The players sang the national anthem after the match along with the Jyske Bank Boxen arena crowd mostly wearing red and white national jerseys.

Goaltender Frederik Andersen made 21 saves for his first shutout.

”The crowd delivered again,” Andersen said.

The United States move into the sole lead of Group B in Herning, three points ahead of Canada which has a game in hand. Finland was four points behind, followed by Denmark. South Korea has yet to win.

The Czechs shared third place in Group A in Copenhagen with Switzerland, trailing group leader Sweden by three points and Russia by one. Then followed Slovakia, France, Austria, and Belarus.

US blanks Germany, Russia routs Belarus at ice hockey worlds

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HERNING, Denmark (AP) — The United States beat Germany 3-0 to stay unbeaten and Russia shut out a third straight opponent at the world ice hockey championship on Monday.

Russia routed Belarus 6-0.

U.S. captain Patrick Kane broke the deadlock against Germany and assisted on the other two goals in the hard-fought Group B game in Herning.

Germany goalie Niklas Treutle didn’t allow the U.S. to score from 11 shots on goal in the first period. Treutle’s teammates also killed three penalties in the second period. Kane finally made the breakthrough midway through the game on another power play with a one-timer to the roof of the net.

”It was a great pass from Johnny (Gaudreau), it was fun to be on the receiving end of that one,” Kane said.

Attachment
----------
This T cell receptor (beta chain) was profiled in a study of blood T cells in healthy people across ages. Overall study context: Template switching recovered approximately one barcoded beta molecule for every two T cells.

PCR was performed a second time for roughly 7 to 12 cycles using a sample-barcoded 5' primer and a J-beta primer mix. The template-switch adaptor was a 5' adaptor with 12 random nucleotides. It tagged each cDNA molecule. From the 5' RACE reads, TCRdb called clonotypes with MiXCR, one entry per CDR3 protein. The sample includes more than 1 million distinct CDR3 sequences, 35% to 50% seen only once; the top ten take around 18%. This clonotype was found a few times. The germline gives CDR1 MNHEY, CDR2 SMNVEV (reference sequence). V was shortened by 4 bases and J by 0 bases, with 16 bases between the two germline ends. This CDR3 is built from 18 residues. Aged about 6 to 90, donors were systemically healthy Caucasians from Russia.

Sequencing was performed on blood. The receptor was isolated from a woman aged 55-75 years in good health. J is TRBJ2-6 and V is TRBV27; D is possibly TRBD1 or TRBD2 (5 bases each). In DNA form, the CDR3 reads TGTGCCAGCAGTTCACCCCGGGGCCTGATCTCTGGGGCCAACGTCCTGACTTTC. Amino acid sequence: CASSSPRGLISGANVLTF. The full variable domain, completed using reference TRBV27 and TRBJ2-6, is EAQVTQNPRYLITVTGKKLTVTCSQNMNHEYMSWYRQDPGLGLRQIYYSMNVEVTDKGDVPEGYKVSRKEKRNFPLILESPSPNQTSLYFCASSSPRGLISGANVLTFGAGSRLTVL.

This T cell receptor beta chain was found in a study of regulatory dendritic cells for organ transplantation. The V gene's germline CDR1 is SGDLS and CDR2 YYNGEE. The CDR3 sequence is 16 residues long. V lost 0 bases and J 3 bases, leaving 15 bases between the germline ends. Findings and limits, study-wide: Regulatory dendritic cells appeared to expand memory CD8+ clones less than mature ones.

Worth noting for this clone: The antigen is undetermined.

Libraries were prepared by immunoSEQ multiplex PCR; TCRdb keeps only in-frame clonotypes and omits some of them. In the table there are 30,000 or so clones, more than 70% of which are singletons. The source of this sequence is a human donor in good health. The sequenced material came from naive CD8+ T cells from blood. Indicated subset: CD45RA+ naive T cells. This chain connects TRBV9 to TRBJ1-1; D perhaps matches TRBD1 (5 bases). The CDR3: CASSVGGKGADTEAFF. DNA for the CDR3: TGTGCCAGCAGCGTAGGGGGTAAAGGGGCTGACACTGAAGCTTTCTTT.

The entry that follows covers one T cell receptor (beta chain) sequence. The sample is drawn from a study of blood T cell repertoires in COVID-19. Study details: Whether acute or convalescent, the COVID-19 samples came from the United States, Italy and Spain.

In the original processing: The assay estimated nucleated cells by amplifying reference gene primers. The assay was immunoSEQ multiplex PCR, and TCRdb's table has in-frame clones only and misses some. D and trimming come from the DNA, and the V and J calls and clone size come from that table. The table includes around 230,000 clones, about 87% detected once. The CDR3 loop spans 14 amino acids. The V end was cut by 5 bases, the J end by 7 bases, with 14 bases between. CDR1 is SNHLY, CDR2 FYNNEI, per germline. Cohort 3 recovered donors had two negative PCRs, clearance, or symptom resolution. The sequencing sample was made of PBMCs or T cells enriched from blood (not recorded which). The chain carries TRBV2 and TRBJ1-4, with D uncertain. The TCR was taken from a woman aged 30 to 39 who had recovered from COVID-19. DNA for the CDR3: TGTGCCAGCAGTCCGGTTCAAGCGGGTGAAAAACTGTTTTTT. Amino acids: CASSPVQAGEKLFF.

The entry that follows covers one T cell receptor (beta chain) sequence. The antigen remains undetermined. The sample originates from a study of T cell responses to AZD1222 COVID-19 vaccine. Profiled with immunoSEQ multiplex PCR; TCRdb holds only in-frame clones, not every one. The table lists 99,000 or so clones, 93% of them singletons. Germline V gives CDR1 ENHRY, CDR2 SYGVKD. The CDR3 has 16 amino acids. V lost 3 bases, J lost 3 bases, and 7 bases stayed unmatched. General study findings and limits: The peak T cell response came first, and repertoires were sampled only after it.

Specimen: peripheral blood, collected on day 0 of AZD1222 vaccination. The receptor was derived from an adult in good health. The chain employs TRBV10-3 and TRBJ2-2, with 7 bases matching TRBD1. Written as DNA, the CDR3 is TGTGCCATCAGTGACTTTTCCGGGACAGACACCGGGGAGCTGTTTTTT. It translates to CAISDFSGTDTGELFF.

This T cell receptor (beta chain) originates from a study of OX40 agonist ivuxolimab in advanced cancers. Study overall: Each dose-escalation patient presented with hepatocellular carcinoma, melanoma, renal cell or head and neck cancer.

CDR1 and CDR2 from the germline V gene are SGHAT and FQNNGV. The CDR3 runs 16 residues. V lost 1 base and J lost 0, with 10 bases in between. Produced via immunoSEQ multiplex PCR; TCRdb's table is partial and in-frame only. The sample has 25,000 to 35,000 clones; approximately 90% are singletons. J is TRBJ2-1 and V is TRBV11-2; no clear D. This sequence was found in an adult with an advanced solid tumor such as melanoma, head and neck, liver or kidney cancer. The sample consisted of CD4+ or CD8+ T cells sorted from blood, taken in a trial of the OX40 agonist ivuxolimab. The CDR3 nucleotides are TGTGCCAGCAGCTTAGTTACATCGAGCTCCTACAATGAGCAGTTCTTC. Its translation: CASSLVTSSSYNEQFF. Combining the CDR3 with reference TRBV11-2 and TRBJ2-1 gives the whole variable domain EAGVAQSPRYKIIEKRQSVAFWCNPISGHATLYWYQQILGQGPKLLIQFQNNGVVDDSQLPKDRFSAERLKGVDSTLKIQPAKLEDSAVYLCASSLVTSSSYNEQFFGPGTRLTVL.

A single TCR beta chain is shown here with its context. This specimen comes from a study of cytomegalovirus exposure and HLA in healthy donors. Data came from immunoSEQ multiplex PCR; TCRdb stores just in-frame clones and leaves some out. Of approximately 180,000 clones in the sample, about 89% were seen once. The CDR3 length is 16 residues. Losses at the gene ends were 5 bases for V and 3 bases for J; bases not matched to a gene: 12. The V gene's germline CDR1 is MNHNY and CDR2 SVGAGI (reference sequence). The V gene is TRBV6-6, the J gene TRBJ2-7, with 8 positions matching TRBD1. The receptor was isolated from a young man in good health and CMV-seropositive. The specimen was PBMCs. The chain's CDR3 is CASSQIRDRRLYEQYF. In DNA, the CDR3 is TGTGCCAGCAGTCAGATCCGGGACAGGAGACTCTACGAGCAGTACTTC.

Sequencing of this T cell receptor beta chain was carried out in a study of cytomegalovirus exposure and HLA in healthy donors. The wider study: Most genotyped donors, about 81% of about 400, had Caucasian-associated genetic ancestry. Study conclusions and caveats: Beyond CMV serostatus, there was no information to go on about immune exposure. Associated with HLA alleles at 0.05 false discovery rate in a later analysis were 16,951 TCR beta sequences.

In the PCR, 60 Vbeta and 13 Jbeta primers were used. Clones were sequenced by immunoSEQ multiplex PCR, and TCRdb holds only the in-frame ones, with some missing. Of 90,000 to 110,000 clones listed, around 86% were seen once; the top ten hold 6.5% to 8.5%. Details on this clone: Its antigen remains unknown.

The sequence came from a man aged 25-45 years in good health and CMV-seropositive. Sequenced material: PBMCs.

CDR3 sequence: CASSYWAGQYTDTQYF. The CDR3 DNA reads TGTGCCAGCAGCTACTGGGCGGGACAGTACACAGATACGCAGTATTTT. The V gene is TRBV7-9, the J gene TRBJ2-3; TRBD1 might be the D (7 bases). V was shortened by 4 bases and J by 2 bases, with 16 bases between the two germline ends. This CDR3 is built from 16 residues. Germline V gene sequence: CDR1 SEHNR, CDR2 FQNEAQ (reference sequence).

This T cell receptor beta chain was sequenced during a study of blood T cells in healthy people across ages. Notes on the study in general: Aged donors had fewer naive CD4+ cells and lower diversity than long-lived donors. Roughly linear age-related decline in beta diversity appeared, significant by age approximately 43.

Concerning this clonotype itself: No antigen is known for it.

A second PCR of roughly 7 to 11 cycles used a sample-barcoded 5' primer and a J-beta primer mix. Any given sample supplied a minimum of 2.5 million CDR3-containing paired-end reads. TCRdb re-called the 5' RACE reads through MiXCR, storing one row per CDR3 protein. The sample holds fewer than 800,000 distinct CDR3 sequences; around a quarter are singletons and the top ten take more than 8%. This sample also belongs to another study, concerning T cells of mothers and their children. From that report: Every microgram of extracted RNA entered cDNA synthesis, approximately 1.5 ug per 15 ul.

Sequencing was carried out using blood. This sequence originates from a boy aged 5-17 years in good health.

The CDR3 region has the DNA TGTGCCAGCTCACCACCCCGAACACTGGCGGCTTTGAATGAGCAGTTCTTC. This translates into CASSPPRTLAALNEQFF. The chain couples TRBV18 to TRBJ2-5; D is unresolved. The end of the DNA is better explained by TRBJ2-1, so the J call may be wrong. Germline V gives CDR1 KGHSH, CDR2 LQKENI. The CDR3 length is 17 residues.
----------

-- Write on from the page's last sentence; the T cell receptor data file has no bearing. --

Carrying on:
”It was a big goal. Zero-zero against a team like Germany that came out really strong and they kind of hanged around there.”

Just over two minutes later, Derek Ryan added an insurance goal also on a power play. In the final period, Kane found his NHL teammate Alex DeBrincat in front of the net for the third goal.

”It’s awesome to play with (Kane),” DeBrincat said. ”He gets so many chances in a game. It’s pretty hard not to score.”

U.S. goalie Keith Kinkaid stopped 24 shots for his second straight shutout.

It was the third consecutive defeat for Germany, the runner- up at the Pyeongchang Olympics.

The U.S. team faces Latvia next.

Veteran captain Pavel Datsyuk led the high-scoring Russians with two goals against Belarus in Group A in Copenhagen.

Maxim Shalunov, Ilya Kablukov, Maxim Mamin and Kirill Kaprizov also scored. Russia has 20 goals in three games.

Later Monday, Canada faced host Denmark in Herning, and defending champion Sweden played France in Copenhagen.

PHT’s 2017 free agent frenzy tracker

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Welcome to Thunderdome!

Come embrace the madness with us. Throughout the weekend, we’ll be keeping tabs on all the UFA signings across the NHL, so check back regularly for all the biggest signings, trades and other acquisitions.

July 2

Patrick Marleau signs in Toronto: three years, $18.75 million (link)

— Steve Oleksy signs in Anaheim: two years (link)

Evgeny Kuznetsov re-signs in Washington: eight years, $62.4 million (link)

July 1

Justin Schultz re-signs with Pittsburgh: three years, $16.5 million (link)

— Tom Sestito, Frank Corrado, Casey DeSmith, Chris Summers, Jarred Tinordi, Zach Trotman, and Greg McKegg also signed with Pittsburgh.

Joe Thornton re-signs in San Jose: one year (link)

Chris Kunitz signs in Tampa Bay: one year, $2 million (link)

Darcy Kuemper signs with Los Angeles: one year, $650K (link)

Radim Vrbata signs in Florida: one year, $2.5 million (link)

Kevin Shattenkirk signs with New York Rangers: four years, $26.6 million (link)

— Brian Strait signed a one-year, two-way deal with New Jersey. Brian Gibbons and Bracken Kearns also signed two-way contracts.

— Zac Rinaldo signs a one-year, two-way deal with Arizona. Also signing with Coyotes: Andrew Campbell, Joel Hanley, and Michael Sislo.

— Ryan Stanton signs in Edmonton: two years, $1.4 million

— Mike McKenna signs in Dallas: one year, $650,000

— Paul Carey signs with New York Rangers: one year, $650,000

— Buddy Robinson signs in Winnipeg: one year, $650,000